Fit Beauty Amy Lynn Anderson reveals her training and diet secrets.
Fitness was never Amy Lynn Anderson’s goal. While she is blessed with a great figure and a beautiful face, her true focus is on what she can make that body do athletically rather than how it looks while doing it.
Anderson was never really into organized sports in high school or college. But the coaches definitely noticed her natural ability and often wished she would try out for their various teams. Instead, Anderson swam, cycled and surfed for the pure joy of it.
However, this changed a few years back while making the rounds as a buyer for a sportswear firm. Anderson attended a huge fitness clothing expo and instantly gained the attention of those in the industry. Hearing comments such as: "What are you doing as a buyer? You should be modeling!" and "You oughta be in pictures, kid," the then twenty-two -year-old Anderson just couldn't resist investigating it further.
"I've been active my whole life,” Anderson says, “and even though I had never wanted to compete in a formal fitness competition, I had been into exercise forever! After enough of that kind of feedback from people in the industry, though, I actually started to train with weights to cultivate more of the true fitness model look so I could give it a go."
Many appearances in magazines and ads later, (Anderson has appeared in American Curves, Pump, Hardcore Muscle, Corvette Fever, 5.0 Mustang, Hot Bike, Tilly's clothing ads and Reef ads, as well as having her own motorcycle poster), her next step seemed a natural progression.
"It's nice to look good in print and it certainly helped carve a niche for me in terms of work, but I needed another outlet. After I had my son, Remington Daniel, who's now three, I started talking to a stay-at-home mom in our neighborhood who encouraged me to join the triathlon club at the YMCA. I initially joined for just nine weeks and I've been a member now for a little over a year. It's a huge part of my life at this point, and a kind of continuation of my love of exercise, so it's been a natural next step for me."
It doesn't hurt that Anderson's husband of four years is a marathon runner and has helped her immensely.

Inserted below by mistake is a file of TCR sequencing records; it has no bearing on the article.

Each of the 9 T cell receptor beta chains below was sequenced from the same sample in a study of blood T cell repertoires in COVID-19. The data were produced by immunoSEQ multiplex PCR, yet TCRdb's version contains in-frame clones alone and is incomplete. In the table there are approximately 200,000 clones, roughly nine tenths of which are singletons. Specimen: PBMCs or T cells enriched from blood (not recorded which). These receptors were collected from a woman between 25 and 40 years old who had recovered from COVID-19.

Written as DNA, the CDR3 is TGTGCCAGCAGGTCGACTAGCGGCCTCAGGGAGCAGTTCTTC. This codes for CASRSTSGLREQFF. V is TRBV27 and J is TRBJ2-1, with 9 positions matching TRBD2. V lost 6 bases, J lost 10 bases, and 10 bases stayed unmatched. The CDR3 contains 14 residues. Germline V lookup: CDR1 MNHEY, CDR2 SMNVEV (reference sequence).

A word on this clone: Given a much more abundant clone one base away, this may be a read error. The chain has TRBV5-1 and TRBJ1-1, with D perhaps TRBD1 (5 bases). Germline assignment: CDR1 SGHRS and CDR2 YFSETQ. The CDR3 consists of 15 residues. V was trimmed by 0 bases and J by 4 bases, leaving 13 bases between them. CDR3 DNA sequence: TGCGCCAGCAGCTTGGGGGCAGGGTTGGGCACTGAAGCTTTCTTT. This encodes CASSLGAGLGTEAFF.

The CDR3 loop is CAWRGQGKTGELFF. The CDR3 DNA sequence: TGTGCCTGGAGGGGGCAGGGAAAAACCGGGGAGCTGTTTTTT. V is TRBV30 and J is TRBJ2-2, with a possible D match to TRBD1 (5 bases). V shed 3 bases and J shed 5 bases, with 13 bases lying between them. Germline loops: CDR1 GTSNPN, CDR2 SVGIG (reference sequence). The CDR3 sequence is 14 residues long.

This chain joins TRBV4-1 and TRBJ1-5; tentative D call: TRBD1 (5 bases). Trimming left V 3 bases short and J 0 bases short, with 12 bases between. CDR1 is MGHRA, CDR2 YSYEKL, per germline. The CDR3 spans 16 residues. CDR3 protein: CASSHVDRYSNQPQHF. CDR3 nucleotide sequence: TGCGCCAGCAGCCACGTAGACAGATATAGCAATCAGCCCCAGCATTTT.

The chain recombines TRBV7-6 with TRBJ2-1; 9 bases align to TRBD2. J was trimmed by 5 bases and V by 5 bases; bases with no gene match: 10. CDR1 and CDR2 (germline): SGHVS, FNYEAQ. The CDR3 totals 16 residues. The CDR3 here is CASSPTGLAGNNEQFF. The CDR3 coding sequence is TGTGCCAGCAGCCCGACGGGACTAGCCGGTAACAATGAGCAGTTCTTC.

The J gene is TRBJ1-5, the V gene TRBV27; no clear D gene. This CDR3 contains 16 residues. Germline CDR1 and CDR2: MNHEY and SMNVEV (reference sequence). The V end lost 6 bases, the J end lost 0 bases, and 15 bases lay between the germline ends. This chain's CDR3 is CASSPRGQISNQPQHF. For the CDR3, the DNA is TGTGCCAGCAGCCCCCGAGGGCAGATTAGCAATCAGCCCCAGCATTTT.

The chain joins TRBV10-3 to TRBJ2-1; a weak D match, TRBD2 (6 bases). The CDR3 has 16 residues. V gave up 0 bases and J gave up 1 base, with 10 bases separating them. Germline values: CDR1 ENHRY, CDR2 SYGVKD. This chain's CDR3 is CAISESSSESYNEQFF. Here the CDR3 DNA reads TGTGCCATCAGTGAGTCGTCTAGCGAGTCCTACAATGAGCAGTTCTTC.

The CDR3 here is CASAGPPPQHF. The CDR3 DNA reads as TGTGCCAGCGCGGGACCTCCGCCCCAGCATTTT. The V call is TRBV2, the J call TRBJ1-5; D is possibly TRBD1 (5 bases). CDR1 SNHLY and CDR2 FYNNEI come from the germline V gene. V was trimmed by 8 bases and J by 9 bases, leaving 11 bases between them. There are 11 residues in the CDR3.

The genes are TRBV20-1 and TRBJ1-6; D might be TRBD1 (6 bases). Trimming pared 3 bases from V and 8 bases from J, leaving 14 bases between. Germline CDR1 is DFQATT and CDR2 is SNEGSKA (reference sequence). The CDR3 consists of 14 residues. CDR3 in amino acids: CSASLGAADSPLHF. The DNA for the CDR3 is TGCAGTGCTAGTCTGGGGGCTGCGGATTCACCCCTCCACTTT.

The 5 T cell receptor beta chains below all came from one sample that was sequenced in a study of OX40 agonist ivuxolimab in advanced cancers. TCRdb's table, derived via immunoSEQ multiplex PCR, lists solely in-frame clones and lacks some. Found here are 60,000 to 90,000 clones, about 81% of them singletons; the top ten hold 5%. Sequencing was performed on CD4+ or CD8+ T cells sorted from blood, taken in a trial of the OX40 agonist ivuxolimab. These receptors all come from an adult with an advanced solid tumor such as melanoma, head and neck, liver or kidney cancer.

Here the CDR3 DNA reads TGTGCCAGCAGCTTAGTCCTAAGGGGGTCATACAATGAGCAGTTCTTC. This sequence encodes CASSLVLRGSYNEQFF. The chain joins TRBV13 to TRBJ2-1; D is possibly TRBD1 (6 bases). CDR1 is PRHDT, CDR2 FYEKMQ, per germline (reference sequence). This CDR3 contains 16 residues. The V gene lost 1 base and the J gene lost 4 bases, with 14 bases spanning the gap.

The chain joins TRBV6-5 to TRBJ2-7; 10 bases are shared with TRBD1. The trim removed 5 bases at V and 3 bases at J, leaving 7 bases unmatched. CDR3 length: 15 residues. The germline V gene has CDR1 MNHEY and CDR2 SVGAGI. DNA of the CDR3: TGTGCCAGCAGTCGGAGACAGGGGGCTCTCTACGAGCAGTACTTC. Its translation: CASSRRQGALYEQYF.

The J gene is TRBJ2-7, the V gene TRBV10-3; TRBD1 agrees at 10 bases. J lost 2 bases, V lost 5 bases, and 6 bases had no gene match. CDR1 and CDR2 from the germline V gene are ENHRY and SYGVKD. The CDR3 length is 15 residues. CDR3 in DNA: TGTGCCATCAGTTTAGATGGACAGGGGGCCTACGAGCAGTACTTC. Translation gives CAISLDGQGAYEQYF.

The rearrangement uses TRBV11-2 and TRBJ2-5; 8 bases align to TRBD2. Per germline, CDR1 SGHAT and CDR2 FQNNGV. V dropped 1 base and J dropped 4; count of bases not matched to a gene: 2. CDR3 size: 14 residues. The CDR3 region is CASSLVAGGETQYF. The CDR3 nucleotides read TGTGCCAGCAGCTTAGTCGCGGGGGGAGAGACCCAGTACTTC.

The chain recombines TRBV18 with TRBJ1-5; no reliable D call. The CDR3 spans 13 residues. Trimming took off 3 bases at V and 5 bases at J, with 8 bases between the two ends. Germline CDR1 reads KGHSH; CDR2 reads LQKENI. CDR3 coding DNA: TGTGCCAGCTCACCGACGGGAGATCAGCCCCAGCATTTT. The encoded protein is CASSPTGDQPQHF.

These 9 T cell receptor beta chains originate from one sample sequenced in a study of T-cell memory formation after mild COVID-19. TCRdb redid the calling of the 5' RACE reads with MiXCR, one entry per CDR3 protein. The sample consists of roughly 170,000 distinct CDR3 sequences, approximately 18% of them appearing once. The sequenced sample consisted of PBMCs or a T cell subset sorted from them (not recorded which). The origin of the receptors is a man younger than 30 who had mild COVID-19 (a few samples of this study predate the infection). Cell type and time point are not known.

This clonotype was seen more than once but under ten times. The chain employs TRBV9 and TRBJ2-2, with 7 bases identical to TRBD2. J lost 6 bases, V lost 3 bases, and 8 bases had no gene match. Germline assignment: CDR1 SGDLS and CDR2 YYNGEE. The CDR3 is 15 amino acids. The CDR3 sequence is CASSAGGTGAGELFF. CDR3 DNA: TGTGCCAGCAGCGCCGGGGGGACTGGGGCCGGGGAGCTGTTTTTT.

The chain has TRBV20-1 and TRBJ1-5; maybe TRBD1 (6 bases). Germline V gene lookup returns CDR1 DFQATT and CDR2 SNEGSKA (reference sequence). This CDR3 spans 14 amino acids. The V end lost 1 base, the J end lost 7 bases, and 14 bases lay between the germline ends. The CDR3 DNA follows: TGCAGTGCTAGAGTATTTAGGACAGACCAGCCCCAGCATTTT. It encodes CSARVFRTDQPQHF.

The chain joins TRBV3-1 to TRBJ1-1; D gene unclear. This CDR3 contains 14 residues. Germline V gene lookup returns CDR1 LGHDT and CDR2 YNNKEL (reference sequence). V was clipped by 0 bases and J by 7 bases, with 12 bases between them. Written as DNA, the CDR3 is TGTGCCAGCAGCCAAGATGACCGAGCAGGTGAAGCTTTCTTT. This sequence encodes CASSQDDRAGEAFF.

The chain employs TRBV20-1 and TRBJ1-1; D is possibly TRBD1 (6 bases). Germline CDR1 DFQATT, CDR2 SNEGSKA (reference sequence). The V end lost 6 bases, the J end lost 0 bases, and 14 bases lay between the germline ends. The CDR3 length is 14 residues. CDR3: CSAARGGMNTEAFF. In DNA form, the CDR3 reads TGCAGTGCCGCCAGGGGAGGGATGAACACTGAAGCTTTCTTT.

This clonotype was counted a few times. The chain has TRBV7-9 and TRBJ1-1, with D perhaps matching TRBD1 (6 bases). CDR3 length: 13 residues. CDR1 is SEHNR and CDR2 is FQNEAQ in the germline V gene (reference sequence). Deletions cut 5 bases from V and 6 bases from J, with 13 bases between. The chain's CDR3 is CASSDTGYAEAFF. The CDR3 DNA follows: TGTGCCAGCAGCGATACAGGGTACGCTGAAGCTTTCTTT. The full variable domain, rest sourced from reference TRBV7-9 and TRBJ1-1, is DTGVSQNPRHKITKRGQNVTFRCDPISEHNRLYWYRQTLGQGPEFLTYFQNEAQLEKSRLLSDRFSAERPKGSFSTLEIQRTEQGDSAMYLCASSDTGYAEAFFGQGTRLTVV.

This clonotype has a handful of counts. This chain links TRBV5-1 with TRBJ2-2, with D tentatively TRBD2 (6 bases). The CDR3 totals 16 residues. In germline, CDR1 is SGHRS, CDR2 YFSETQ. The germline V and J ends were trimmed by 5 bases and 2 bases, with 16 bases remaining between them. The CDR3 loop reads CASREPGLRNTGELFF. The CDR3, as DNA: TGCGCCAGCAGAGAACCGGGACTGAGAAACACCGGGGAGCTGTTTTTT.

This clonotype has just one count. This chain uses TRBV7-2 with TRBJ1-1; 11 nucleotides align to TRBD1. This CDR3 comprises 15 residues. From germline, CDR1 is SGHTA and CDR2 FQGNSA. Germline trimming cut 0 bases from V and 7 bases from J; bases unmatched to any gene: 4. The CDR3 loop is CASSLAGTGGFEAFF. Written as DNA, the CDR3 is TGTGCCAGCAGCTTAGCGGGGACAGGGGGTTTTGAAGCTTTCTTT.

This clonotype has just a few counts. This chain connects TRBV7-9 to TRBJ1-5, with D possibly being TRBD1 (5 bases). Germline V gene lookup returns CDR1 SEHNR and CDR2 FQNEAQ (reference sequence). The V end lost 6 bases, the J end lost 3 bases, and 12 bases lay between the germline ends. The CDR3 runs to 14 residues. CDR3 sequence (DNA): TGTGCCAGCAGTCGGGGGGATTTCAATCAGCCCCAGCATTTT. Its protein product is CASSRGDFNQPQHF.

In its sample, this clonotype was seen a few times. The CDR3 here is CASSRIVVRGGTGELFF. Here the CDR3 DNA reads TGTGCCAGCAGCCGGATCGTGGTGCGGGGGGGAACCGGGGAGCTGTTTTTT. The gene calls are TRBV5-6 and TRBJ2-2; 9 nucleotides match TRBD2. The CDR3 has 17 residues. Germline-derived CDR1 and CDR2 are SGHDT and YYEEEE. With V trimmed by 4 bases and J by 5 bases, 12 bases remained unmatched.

"I've also had a lot of help from the club and from pairing up for partner training with some of the older women who do triathlons and marathons. They're just downright amazing and kick my butt. I can run average 9.5 minute miles, but they're running 8 minute miles!" Anderson says.
Currently, Anderson is training for her first full marathon — the Long Beach Marathon in October. To date, she's already completed a couple of sprint triathlons, and a half marathon. Quite impressively, she finished sixth in her first sprint tri (5k run, 1000m swim, 12 mile bike) and took just nine weeks to prepare herself for that inaugural event!
"We usually prepare in nine week cycles, but luckily, I didn't need more than one cycle of training to prepare," says the green-eyed blonde.
As for preparations, triathletes and marathoners train and eat much differently than bodybuilders or fitness athletes. In fact, Anderson says she couldn't hack the kind of diet required to be in either of the two sports. "I like my carbs too much and I like condiments. Doing what I do, I can have both, so it seems to suit me to a T!"
Triathlon Preparation and Training
In the off season, Anderson indulges any kind of exercise she wants. She loves to surf, cycle, run and swim. Good thing that three out of the four are triathlon-based movements.
Anderson shuffles her training schedules based on upcoming competitions. She maintains about three varying schedules, authored by her in-club tri coach, and keeps them online to follow them closely.
A sound off season schedule, leading into a competition:
Road bike twice a week.
Swim twice a week.
Run twice a week.
Mileage/distance, pace and other factors change based on the event. August 16th marked the beginning of her nine week full marathon training for Long Beach.